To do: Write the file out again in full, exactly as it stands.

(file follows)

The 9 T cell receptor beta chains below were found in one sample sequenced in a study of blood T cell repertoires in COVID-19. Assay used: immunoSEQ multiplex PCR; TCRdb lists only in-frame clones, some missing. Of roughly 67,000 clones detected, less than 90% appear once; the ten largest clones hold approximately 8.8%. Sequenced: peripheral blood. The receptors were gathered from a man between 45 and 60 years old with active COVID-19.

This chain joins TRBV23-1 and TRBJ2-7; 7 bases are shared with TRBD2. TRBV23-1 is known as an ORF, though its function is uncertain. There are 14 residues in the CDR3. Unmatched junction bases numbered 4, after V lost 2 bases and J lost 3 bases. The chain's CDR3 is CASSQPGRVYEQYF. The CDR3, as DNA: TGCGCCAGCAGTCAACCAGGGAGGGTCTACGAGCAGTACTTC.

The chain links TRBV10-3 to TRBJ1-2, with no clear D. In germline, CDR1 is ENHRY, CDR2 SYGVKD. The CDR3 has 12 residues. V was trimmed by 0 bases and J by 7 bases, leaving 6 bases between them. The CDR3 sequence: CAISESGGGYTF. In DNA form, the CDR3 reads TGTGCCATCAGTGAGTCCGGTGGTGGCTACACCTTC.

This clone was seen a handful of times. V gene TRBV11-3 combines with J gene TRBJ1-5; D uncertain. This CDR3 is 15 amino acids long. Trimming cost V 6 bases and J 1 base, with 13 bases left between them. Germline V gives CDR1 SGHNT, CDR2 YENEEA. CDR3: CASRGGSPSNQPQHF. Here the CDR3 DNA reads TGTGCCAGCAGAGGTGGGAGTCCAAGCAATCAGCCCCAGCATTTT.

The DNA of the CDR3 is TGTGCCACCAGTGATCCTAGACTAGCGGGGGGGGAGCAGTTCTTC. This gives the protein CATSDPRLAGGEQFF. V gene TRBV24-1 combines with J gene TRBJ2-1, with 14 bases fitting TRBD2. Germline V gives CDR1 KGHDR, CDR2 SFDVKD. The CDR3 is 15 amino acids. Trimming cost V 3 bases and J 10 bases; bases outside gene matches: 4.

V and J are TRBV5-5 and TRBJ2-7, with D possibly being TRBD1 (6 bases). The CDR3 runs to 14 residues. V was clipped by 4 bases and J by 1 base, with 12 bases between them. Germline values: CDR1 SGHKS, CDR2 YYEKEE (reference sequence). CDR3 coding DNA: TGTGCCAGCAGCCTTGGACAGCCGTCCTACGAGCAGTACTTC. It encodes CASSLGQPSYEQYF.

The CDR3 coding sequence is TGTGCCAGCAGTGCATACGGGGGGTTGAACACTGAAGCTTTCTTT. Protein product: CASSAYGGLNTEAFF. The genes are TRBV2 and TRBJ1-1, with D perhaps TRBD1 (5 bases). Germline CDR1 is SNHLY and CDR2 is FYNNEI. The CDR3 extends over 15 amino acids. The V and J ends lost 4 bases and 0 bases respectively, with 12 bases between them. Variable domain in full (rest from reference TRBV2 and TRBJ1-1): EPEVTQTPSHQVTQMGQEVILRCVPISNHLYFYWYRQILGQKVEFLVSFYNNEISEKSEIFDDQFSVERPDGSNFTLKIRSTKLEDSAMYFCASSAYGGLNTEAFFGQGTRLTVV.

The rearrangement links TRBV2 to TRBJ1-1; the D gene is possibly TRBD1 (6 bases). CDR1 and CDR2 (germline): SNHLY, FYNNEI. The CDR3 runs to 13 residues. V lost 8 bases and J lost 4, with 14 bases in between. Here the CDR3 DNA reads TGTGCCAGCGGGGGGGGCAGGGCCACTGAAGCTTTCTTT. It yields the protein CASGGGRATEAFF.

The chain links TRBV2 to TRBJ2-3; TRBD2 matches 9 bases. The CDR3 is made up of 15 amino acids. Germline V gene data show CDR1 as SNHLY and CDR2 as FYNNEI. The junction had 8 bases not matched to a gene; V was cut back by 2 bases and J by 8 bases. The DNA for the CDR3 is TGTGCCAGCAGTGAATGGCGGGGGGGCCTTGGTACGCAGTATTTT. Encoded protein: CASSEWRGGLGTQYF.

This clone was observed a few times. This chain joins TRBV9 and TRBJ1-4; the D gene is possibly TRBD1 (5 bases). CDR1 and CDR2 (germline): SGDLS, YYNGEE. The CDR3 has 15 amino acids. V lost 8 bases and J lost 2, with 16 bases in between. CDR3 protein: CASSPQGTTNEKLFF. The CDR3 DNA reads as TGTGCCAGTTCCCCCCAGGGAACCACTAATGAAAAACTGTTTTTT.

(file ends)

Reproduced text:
The 9 T cell receptor beta chains below were found in one sample sequenced in a study of blood T cell repertoires in COVID-19. Assay used: immunoSEQ multiplex PCR; TCRdb lists only in-frame clones, some missing. Of roughly 67,000 clones detected, less than 90% appear once; the ten largest clones hold approximately 8.8%. Sequenced: peripheral blood. The receptors were gathered from a man between 45 and 60 years old with active COVID-19.

This chain joins TRBV23-1 and TRBJ2-7; 7 bases are shared with TRBD2. TRBV23-1 is known as an ORF, though its function is uncertain. There are 14 residues in the CDR3. Unmatched junction bases numbered 4, after V lost 2 bases and J lost 3 bases. The chain's CDR3 is CASSQPGRVYEQYF. The CDR3, as DNA: TGCGCCAGCAGTCAACCAGGGAGGGTCTACGAGCAGTACTTC.

The chain links TRBV10-3 to TRBJ1-2, with no clear D. In germline, CDR1 is ENHRY, CDR2 SYGVKD. The CDR3 has 12 residues. V was trimmed by 0 bases and J by 7 bases, leaving 6 bases between them. The CDR3 sequence: CAISESGGGYTF. In DNA form, the CDR3 reads TGTGCCATCAGTGAGTCCGGTGGTGGCTACACCTTC.

This clone was seen a handful of times. V gene TRBV11-3 combines with J gene TRBJ1-5; D uncertain. This CDR3 is 15 amino acids long. Trimming cost V 6 bases and J 1 base, with 13 bases left between them. Germline V gives CDR1 SGHNT, CDR2 YENEEA. CDR3: CASRGGSPSNQPQHF. Here the CDR3 DNA reads TGTGCCAGCAGAGGTGGGAGTCCAAGCAATCAGCCCCAGCATTTT.

The DNA of the CDR3 is TGTGCCACCAGTGATCCTAGACTAGCGGGGGGGGAGCAGTTCTTC. This gives the protein CATSDPRLAGGEQFF. V gene TRBV24-1 combines with J gene TRBJ2-1, with 14 bases fitting TRBD2. Germline V gives CDR1 KGHDR, CDR2 SFDVKD. The CDR3 is 15 amino acids. Trimming cost V 3 bases and J 10 bases; bases outside gene matches: 4.

V and J are TRBV5-5 and TRBJ2-7, with D possibly being TRBD1 (6 bases). The CDR3 runs to 14 residues. V was clipped by 4 bases and J by 1 base, with 12 bases between them. Germline values: CDR1 SGHKS, CDR2 YYEKEE (reference sequence). CDR3 coding DNA: TGTGCCAGCAGCCTTGGACAGCCGTCCTACGAGCAGTACTTC. It encodes CASSLGQPSYEQYF.

The CDR3 coding sequence is TGTGCCAGCAGTGCATACGGGGGGTTGAACACTGAAGCTTTCTTT. Protein product: CASSAYGGLNTEAFF. The genes are TRBV2 and TRBJ1-1, with D perhaps TRBD1 (5 bases). Germline CDR1 is SNHLY and CDR2 is FYNNEI. The CDR3 extends over 15 amino acids. The V and J ends lost 4 bases and 0 bases respectively, with 12 bases between them. Variable domain in full (rest from reference TRBV2 and TRBJ1-1): EPEVTQTPSHQVTQMGQEVILRCVPISNHLYFYWYRQILGQKVEFLVSFYNNEISEKSEIFDDQFSVERPDGSNFTLKIRSTKLEDSAMYFCASSAYGGLNTEAFFGQGTRLTVV.

The rearrangement links TRBV2 to TRBJ1-1; the D gene is possibly TRBD1 (6 bases). CDR1 and CDR2 (germline): SNHLY, FYNNEI. The CDR3 runs to 13 residues. V lost 8 bases and J lost 4, with 14 bases in between. Here the CDR3 DNA reads TGTGCCAGCGGGGGGGGCAGGGCCACTGAAGCTTTCTTT. It yields the protein CASGGGRATEAFF.

The chain links TRBV2 to TRBJ2-3; TRBD2 matches 9 bases. The CDR3 is made up of 15 amino acids. Germline V gene data show CDR1 as SNHLY and CDR2 as FYNNEI. The junction had 8 bases not matched to a gene; V was cut back by 2 bases and J by 8 bases. The DNA for the CDR3 is TGTGCCAGCAGTGAATGGCGGGGGGGCCTTGGTACGCAGTATTTT. Encoded protein: CASSEWRGGLGTQYF.

This clone was observed a few times. This chain joins TRBV9 and TRBJ1-4; the D gene is possibly TRBD1 (5 bases). CDR1 and CDR2 (germline): SGDLS, YYNGEE. The CDR3 has 15 amino acids. V lost 8 bases and J lost 2, with 16 bases in between. CDR3 protein: CASSPQGTTNEKLFF. The CDR3 DNA reads as TGTGCCAGTTCCCCCCAGGGAACCACTAATGAAAAACTGTTTTTT.